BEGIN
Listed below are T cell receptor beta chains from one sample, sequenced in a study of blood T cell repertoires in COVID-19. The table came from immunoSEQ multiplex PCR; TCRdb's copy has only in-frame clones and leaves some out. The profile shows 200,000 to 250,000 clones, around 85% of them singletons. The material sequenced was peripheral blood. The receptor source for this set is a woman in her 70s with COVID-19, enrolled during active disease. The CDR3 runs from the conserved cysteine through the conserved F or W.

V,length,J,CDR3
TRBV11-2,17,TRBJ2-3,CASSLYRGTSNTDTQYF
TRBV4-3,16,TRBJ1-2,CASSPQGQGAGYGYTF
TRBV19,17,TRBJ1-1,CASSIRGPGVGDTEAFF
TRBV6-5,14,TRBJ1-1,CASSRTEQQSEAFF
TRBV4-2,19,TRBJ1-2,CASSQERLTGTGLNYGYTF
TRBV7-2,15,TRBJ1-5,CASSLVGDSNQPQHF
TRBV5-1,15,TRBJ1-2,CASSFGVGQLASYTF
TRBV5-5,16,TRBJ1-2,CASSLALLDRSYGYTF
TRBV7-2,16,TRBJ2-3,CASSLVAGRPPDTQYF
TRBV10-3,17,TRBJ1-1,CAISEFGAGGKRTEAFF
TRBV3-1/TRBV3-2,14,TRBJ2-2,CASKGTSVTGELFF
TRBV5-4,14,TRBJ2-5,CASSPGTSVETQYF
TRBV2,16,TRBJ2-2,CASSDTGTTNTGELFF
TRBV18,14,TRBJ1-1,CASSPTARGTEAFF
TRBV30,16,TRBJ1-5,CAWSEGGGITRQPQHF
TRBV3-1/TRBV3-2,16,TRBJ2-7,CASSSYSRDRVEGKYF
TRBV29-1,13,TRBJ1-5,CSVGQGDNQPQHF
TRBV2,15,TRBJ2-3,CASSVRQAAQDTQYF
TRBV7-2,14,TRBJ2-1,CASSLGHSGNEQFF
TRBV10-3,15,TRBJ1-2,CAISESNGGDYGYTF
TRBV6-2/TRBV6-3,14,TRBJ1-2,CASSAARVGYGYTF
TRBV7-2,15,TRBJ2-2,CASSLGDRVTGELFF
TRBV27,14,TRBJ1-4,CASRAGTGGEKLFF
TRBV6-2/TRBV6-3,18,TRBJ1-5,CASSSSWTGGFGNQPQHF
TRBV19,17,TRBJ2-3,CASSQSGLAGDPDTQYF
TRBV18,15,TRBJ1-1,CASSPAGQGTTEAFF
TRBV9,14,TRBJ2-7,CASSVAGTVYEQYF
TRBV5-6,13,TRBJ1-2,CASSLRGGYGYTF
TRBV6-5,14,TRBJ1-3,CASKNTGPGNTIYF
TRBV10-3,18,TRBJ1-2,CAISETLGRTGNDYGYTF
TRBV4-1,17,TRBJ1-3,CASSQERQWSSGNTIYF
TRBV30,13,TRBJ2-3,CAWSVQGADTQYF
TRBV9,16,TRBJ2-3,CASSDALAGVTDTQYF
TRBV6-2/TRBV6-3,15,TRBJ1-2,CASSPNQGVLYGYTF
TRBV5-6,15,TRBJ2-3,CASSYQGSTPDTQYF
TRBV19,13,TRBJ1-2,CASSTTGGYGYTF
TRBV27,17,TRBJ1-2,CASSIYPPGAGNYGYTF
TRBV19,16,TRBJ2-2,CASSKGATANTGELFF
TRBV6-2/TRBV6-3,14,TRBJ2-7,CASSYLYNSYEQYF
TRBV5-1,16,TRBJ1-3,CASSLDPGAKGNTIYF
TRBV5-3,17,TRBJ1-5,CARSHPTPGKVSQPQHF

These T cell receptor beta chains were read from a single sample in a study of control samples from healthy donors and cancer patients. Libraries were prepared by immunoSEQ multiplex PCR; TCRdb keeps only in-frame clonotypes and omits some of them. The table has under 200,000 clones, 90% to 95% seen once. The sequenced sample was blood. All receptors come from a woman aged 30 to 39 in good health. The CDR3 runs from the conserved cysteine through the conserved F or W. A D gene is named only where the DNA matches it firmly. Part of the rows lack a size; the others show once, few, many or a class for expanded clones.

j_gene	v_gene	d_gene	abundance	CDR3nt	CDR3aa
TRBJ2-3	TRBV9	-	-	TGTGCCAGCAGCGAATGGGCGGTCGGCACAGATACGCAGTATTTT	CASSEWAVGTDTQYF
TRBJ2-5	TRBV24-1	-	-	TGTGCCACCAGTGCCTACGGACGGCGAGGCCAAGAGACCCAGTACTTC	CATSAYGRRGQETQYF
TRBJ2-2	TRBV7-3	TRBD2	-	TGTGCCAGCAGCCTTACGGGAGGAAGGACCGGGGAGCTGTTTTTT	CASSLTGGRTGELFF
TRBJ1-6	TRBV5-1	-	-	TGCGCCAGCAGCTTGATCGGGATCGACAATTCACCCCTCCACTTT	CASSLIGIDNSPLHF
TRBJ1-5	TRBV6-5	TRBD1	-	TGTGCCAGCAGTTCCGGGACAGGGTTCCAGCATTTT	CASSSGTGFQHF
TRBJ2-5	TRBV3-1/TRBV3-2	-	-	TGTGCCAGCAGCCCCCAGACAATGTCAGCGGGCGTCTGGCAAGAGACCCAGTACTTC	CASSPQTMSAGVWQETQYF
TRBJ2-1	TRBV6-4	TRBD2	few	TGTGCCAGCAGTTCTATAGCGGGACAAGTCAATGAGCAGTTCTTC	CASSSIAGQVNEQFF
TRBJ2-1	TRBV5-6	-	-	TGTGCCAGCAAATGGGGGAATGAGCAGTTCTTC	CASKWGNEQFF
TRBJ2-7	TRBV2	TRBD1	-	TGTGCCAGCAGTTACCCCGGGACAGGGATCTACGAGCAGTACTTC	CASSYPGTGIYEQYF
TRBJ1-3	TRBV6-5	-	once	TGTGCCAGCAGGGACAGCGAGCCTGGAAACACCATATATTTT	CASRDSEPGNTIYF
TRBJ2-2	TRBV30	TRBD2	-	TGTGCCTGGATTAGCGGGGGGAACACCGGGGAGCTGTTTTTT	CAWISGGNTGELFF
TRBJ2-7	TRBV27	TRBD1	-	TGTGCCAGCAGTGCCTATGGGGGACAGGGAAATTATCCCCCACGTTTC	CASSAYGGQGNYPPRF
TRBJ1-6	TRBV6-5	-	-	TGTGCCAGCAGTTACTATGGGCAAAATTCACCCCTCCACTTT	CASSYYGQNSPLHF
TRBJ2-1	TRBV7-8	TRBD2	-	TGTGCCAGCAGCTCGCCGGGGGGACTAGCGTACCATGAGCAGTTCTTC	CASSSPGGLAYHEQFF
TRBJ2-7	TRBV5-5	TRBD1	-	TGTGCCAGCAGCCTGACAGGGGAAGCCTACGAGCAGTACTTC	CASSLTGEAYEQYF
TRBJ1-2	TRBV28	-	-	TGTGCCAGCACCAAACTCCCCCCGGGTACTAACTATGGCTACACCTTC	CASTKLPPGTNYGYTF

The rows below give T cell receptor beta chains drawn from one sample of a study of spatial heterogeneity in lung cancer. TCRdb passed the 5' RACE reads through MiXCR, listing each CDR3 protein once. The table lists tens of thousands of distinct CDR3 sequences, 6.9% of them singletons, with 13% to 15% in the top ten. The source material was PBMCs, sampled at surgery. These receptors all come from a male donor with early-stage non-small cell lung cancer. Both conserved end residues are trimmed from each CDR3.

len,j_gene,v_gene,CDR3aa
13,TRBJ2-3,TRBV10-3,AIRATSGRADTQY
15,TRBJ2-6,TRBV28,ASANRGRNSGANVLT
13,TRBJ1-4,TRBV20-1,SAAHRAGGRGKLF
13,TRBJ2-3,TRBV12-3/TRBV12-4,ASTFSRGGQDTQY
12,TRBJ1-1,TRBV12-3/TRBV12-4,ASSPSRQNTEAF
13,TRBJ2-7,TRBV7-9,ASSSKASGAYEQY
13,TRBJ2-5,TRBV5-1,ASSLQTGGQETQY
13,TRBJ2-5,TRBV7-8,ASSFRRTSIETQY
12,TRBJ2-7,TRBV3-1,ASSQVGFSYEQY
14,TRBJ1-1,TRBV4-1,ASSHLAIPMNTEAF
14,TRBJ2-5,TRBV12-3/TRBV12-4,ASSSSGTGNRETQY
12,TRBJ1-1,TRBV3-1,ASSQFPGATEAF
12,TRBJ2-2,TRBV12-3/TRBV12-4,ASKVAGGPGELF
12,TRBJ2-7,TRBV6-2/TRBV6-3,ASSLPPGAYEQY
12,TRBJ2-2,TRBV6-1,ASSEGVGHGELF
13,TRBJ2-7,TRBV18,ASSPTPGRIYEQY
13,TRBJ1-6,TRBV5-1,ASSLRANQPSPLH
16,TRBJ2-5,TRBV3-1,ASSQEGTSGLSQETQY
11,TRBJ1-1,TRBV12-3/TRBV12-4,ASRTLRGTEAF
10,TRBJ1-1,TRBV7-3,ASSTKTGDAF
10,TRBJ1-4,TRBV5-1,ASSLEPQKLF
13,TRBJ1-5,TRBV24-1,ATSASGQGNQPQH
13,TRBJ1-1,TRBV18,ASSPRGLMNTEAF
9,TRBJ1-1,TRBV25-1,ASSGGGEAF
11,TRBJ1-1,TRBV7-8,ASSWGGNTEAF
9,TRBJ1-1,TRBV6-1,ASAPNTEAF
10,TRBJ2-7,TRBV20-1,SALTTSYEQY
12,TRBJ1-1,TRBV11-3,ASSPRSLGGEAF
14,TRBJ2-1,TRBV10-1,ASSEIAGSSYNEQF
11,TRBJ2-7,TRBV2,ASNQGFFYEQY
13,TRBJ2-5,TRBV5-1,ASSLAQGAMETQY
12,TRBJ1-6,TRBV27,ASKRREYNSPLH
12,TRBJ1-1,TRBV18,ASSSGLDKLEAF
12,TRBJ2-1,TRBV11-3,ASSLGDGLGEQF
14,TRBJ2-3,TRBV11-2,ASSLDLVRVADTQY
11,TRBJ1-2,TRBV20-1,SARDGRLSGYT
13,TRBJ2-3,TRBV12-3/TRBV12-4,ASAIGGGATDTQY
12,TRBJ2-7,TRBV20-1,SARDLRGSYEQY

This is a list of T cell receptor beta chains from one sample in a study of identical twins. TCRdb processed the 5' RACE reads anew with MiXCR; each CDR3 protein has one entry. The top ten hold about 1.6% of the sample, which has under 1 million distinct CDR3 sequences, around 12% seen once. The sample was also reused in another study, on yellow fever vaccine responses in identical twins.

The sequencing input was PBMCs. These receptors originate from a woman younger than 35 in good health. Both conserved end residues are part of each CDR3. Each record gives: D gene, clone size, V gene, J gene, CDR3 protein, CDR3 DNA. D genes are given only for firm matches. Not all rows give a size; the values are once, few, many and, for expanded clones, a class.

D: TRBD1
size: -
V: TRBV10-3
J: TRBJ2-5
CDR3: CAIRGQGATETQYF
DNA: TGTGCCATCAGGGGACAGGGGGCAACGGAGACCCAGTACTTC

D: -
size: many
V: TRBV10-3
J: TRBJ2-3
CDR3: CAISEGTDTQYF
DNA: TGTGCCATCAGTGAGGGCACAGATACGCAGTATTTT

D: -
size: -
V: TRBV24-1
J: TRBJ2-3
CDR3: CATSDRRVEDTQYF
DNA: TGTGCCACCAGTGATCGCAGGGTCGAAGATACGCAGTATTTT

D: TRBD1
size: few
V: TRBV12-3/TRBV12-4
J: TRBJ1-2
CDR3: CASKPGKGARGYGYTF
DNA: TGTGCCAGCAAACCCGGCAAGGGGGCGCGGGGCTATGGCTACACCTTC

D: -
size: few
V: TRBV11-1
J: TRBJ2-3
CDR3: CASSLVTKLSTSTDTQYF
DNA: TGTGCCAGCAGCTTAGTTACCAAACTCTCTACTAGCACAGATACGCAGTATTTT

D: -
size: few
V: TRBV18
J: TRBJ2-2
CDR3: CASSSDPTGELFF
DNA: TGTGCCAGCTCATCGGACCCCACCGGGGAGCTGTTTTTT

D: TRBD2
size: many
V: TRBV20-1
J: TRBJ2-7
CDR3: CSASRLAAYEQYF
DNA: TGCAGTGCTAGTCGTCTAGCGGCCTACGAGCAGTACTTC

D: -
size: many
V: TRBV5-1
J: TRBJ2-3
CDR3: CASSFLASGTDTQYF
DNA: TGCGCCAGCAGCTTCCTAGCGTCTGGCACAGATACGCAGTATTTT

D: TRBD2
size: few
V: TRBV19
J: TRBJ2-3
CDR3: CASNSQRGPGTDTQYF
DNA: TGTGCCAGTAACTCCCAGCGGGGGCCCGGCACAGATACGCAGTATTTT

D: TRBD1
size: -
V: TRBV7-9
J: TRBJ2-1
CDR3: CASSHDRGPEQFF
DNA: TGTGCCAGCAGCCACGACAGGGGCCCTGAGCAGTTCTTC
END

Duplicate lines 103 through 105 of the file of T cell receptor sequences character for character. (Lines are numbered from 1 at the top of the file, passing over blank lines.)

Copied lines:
The sequencing input was PBMCs. These receptors originate from a woman younger than 35 in good health. Both conserved end residues are part of each CDR3. Each record gives: D gene, clone size, V gene, J gene, CDR3 protein, CDR3 DNA. D genes are given only for firm matches. Not all rows give a size; the values are once, few, many and, for expanded clones, a class.

D: TRBD1
size: -